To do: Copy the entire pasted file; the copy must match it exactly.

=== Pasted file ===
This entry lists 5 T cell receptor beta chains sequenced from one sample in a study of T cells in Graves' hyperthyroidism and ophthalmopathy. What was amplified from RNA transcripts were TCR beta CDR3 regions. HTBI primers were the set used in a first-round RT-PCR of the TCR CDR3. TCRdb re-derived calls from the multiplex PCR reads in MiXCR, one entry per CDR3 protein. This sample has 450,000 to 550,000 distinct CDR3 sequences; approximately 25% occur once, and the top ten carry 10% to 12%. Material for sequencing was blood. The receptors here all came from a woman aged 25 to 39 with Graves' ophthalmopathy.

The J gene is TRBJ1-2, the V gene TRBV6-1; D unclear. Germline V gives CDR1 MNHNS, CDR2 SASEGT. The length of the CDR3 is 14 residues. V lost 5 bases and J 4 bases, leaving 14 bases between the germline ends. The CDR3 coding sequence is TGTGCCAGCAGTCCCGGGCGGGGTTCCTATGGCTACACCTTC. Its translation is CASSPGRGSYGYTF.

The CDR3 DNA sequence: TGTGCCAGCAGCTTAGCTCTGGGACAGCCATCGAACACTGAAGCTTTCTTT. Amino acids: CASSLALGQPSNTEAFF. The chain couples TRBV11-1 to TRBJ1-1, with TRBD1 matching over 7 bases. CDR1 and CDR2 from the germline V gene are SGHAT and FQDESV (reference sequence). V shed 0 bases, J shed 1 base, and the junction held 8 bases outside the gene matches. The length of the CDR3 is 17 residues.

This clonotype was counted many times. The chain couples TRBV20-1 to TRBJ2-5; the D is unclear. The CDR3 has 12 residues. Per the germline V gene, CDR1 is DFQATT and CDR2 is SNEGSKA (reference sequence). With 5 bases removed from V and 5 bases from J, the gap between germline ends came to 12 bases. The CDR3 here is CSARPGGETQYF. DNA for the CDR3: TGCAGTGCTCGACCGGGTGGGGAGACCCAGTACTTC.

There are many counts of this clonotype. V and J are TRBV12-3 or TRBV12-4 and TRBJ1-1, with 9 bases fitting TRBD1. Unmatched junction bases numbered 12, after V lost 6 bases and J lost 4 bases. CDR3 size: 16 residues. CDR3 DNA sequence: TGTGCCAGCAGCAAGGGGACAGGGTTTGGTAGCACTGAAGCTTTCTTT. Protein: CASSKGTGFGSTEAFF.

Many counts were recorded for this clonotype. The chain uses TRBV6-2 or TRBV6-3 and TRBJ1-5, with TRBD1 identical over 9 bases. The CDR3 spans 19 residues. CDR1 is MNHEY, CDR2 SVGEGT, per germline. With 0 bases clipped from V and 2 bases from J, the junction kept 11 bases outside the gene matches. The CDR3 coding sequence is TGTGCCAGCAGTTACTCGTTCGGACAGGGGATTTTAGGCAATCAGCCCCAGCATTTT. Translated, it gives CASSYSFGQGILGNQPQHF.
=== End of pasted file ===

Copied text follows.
This entry lists 5 T cell receptor beta chains sequenced from one sample in a study of T cells in Graves' hyperthyroidism and ophthalmopathy. What was amplified from RNA transcripts were TCR beta CDR3 regions. HTBI primers were the set used in a first-round RT-PCR of the TCR CDR3. TCRdb re-derived calls from the multiplex PCR reads in MiXCR, one entry per CDR3 protein. This sample has 450,000 to 550,000 distinct CDR3 sequences; approximately 25% occur once, and the top ten carry 10% to 12%. Material for sequencing was blood. The receptors here all came from a woman aged 25 to 39 with Graves' ophthalmopathy.

The J gene is TRBJ1-2, the V gene TRBV6-1; D unclear. Germline V gives CDR1 MNHNS, CDR2 SASEGT. The length of the CDR3 is 14 residues. V lost 5 bases and J 4 bases, leaving 14 bases between the germline ends. The CDR3 coding sequence is TGTGCCAGCAGTCCCGGGCGGGGTTCCTATGGCTACACCTTC. Its translation is CASSPGRGSYGYTF.

The CDR3 DNA sequence: TGTGCCAGCAGCTTAGCTCTGGGACAGCCATCGAACACTGAAGCTTTCTTT. Amino acids: CASSLALGQPSNTEAFF. The chain couples TRBV11-1 to TRBJ1-1, with TRBD1 matching over 7 bases. CDR1 and CDR2 from the germline V gene are SGHAT and FQDESV (reference sequence). V shed 0 bases, J shed 1 base, and the junction held 8 bases outside the gene matches. The length of the CDR3 is 17 residues.

This clonotype was counted many times. The chain couples TRBV20-1 to TRBJ2-5; the D is unclear. The CDR3 has 12 residues. Per the germline V gene, CDR1 is DFQATT and CDR2 is SNEGSKA (reference sequence). With 5 bases removed from V and 5 bases from J, the gap between germline ends came to 12 bases. The CDR3 here is CSARPGGETQYF. DNA for the CDR3: TGCAGTGCTCGACCGGGTGGGGAGACCCAGTACTTC.

There are many counts of this clonotype. V and J are TRBV12-3 or TRBV12-4 and TRBJ1-1, with 9 bases fitting TRBD1. Unmatched junction bases numbered 12, after V lost 6 bases and J lost 4 bases. CDR3 size: 16 residues. CDR3 DNA sequence: TGTGCCAGCAGCAAGGGGACAGGGTTTGGTAGCACTGAAGCTTTCTTT. Protein: CASSKGTGFGSTEAFF.

Many counts were recorded for this clonotype. The chain uses TRBV6-2 or TRBV6-3 and TRBJ1-5, with TRBD1 identical over 9 bases. The CDR3 spans 19 residues. CDR1 is MNHEY, CDR2 SVGEGT, per germline. With 0 bases clipped from V and 2 bases from J, the junction kept 11 bases outside the gene matches. The CDR3 coding sequence is TGTGCCAGCAGTTACTCGTTCGGACAGGGGATTTTAGGCAATCAGCCCCAGCATTTT. Translated, it gives CASSYSFGQGILGNQPQHF.